set execution policy

This topic contains 6 replies, has 3 voices, and was last updated by Profile photo of Richard Siddaway Richard Siddaway 4 months, 4 weeks ago.

Viewing 7 posts - 1 through 7 (of 7 total)
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  • #38418
    Profile photo of Ryan Burton
    Ryan Burton
    Participant

    I am having trouble setting the execution policy. This is the cmdlet that I am using:

    Set-ExecutionPolicy Bypass

    I am using powershell 5.0 and windows 10. I am an advanced home user, but do not work in my field. My research says that once the execution policy is set then it will put a key into the registry and will save it so that you do not have to use the cmdlet every time you start powershell.

    I want powershell to run automatically every time i start or reboot the machine so a shortcut to it is now in the startup folder. but when it runs i get an error:

    . : File C:\Users\Ryan\Documents\WindowsPowerShell\Microsoft.PowerShell_profile.ps1 cannot be loaded because running
    scripts is disabled on this system. For more information, see about_Execution_Policies at
    http://go.microsoft.com/fwlink/?LinkID=135170.
    At line:1 char:3
    + . 'C:\Users\Ryan\Documents\WindowsPowerShell\Microsoft.PowerShell_pro ...
    + ~~~~~~~~~~~~~~~~~~~~~~~~~~~~~~~~~~~~~~~~~~~~~~~~~~~~~~~~~~~~~~~~~~~
    + CategoryInfo : SecurityError: (:) [], PSSecurityException
    + FullyQualifiedErrorId : UnauthorizedAccess

    I think I want to run PS as an administrator from the time it starts when I start the computer or restart it, but I don't know how.

    I tried this:
    http://www.cnet.com/how-to/always-run-a-program-in-administrator-mode-in-windows-10/
    but it didn't work. I've been trying to solve this problem for about 3 hrs. plz help, ty.

    #38419
    Profile photo of Jonathan Warnken
    Jonathan Warnken
    Participant

    in order to run powershell as an administrator do the following
    – Click on the Windows Flag
    – Type Powershell
    – right click on the poweshell icon
    – click on the "Run as Administrator" option
    – Once powershell opens run the command "Set-ExecutionPolicy Bypass"

    That will ensure the the execution policy is set. But why do you want to start powershell everytime you restart? Are you trying to run something to like a logon script? or do you just want the console open so you can use it?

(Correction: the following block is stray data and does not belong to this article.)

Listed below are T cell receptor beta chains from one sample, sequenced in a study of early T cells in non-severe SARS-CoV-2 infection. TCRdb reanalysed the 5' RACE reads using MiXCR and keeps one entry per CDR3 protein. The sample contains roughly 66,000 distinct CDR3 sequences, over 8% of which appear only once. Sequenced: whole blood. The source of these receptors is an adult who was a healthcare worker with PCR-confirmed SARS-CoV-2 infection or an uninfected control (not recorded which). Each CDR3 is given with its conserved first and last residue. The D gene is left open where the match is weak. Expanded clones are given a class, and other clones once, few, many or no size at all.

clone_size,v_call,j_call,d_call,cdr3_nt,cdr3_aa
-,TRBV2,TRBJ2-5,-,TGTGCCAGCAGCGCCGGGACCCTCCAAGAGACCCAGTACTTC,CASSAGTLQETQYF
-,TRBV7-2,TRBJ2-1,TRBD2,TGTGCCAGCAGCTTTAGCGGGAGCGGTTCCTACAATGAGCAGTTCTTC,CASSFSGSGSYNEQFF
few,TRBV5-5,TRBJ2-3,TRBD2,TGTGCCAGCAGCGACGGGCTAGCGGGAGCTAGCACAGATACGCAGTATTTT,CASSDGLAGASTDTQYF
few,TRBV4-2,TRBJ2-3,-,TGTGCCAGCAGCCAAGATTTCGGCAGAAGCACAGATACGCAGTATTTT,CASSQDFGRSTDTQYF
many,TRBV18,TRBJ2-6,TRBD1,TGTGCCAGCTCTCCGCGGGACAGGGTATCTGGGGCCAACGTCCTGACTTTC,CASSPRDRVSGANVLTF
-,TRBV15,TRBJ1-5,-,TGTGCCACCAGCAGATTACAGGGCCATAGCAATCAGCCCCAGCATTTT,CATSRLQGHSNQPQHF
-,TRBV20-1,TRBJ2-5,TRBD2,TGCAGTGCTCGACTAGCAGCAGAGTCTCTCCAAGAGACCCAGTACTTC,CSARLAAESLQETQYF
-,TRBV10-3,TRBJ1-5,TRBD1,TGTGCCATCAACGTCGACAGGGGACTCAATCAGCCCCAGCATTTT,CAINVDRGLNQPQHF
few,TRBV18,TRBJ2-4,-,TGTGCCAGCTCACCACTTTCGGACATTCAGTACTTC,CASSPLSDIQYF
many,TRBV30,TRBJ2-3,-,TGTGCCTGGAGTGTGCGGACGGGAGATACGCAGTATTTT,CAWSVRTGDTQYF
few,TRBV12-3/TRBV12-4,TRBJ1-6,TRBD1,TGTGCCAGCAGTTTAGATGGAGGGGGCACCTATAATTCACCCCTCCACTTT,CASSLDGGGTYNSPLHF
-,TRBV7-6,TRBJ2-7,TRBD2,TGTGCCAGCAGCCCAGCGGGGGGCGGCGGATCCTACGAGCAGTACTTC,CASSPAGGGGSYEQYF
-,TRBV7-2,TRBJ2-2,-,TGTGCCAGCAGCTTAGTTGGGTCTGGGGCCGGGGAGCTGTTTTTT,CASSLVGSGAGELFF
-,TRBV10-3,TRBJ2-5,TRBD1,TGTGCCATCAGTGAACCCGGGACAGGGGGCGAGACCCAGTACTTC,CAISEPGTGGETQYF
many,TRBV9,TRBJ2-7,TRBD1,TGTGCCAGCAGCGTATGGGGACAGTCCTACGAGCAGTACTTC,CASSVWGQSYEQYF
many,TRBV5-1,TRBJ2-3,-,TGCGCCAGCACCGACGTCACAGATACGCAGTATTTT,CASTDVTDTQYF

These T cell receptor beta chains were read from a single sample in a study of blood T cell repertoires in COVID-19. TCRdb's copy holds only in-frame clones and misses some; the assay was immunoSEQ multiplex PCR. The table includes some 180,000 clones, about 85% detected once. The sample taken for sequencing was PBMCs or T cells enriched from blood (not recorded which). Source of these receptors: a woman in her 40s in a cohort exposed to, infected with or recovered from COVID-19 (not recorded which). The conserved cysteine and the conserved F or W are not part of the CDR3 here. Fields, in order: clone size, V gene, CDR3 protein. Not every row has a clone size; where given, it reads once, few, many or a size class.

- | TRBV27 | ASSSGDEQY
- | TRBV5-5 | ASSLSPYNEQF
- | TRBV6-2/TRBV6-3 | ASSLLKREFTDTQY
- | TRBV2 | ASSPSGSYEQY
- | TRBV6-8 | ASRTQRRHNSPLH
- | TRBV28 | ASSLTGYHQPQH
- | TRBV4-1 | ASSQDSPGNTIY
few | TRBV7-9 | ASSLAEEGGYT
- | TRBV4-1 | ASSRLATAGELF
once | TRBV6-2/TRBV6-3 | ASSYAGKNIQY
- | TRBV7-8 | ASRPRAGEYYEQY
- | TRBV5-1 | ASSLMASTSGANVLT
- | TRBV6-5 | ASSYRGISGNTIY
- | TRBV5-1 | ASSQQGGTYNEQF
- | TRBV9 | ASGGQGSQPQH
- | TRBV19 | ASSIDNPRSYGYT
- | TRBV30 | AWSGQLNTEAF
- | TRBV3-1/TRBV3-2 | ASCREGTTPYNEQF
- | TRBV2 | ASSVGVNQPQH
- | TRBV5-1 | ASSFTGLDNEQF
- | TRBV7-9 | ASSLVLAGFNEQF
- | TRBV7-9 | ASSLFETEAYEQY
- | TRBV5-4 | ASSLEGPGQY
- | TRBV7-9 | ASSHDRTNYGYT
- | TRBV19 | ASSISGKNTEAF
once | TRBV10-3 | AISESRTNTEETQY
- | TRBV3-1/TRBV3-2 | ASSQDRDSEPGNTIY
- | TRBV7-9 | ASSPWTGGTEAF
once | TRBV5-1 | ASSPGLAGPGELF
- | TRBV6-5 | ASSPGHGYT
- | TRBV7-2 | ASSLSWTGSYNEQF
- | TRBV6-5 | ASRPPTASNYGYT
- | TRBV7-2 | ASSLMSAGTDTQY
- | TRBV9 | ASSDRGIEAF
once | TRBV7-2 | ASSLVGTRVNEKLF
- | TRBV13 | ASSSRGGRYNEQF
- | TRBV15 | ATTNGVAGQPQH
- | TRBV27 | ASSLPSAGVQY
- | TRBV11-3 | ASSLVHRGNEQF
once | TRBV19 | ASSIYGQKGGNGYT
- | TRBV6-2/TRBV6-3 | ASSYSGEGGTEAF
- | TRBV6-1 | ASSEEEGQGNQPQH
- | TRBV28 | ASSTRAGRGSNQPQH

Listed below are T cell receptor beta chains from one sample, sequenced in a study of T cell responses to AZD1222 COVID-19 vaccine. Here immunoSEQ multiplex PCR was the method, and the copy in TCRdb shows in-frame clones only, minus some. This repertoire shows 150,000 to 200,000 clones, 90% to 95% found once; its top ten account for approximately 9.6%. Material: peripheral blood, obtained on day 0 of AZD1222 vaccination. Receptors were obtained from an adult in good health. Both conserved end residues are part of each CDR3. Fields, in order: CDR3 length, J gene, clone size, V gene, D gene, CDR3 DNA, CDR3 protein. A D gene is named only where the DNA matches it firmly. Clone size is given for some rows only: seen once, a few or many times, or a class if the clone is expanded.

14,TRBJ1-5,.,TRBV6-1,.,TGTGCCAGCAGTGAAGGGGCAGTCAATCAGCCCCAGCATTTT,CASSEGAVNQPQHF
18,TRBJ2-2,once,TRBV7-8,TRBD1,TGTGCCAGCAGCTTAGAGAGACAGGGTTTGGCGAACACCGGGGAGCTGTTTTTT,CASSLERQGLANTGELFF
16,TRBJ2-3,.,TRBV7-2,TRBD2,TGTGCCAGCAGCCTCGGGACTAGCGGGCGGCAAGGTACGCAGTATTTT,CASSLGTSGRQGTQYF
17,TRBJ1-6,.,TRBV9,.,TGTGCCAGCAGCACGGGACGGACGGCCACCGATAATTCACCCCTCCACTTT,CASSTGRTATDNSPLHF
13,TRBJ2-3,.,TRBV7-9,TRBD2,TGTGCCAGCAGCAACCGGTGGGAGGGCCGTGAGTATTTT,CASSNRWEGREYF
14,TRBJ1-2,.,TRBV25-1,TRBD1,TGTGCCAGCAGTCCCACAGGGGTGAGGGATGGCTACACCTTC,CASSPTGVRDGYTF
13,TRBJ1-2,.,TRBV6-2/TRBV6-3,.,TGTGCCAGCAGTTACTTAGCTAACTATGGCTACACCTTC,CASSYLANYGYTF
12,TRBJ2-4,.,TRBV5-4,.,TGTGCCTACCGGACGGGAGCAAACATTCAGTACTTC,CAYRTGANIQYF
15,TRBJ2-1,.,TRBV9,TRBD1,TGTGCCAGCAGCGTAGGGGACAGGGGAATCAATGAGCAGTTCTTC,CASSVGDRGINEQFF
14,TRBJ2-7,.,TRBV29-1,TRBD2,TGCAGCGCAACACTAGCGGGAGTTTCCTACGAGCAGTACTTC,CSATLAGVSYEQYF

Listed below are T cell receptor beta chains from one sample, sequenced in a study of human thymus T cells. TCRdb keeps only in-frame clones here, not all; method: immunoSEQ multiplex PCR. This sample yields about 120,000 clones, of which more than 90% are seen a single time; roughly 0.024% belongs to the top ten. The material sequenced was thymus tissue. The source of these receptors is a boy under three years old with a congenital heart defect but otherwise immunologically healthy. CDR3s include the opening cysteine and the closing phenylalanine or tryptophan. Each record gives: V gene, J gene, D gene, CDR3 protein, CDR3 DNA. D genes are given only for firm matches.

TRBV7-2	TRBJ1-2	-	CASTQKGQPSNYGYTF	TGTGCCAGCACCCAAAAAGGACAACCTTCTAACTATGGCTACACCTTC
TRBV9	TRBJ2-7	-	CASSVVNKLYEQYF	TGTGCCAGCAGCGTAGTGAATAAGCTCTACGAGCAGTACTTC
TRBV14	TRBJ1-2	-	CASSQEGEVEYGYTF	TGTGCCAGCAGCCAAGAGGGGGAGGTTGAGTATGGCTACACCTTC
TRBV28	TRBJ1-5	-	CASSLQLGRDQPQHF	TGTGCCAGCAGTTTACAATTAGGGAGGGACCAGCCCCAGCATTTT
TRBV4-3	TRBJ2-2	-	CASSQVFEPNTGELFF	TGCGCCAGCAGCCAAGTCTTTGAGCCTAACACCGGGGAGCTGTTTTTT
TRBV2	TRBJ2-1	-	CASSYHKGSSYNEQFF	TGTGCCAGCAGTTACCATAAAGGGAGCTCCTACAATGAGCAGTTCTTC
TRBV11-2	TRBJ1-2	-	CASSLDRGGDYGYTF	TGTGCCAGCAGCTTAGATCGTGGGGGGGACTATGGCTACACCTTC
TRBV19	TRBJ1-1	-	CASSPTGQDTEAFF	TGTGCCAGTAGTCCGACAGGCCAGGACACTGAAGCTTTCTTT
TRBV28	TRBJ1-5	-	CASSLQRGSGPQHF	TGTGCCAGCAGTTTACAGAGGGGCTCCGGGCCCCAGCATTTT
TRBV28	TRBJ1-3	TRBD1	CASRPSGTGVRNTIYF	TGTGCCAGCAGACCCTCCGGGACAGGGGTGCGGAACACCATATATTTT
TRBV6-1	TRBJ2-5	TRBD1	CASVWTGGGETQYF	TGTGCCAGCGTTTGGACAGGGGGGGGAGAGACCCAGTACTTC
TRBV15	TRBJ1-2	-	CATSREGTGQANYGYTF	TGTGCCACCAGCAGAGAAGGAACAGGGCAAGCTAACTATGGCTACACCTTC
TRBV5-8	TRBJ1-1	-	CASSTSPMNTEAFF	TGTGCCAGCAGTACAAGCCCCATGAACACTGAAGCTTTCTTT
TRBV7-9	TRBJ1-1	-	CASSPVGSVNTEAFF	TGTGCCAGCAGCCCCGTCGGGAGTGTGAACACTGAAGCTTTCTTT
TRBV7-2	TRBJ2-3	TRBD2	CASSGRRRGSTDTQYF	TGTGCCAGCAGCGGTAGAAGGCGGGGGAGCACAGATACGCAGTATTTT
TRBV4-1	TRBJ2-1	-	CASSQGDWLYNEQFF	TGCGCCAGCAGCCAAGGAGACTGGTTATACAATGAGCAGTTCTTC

If you want to run a script on every reboot there are better ways. If you just want the console open, I would not suggest you open it as an administrator.

    #38421
    Profile photo of Ryan Burton
    Ryan Burton
    Participant

    I understand that I can just run it as the administrator from the start menu, but I want the console to open as the administrator everytime I restart or start up the computer. without the execution policy set I cannot run the scripts I write. Having to type this in and start the program every time gets to be time consuming. I am very careful about not opening spam attachments or visiting untrusted websites so while i realize that this could be dangerous, this is what I want to do. Ty.

    #38422
    Profile photo of Ryan Burton
    Ryan Burton
    Participant

    It would be helpful if I could be shown a way to run all programs as the administrator by default without a windows popup warning and by changing just one setting.

    #38423
    Profile photo of Jonathan Warnken
    Jonathan Warnken
    Participant

    If the execution policy is set correctly then the scripts will run, even after reboots.
    Always running everything as Administrator is a very poor security choice. But if you choose to do it that is something better asked of your favorite search engine.
    While it can be done via powershell, I am not comfortable helping someone weaken the security of their system.

    #38424
    Profile photo of Ryan Burton
    Ryan Burton
    Participant

    I understand. I'll just have to start it everytime I start or reboot the computer. I took the shortcut out of the startup folder and started it and it ran the scripts without setting the execution policy or running the program as the administrator so it works fine. just repetitive.

    #38441

    Using ByPass as your default execution policy is a dangerous idea and is definitely NOT recommended best practice.

    form about_execution_policies

    – This execution policy is designed for configurations
    in which a Windows PowerShell script is built in to a
    a larger application or for configurations in which
    Windows PowerShell is the foundation for a program
    that has its own security model.

    RemoteSigned is a much safer option

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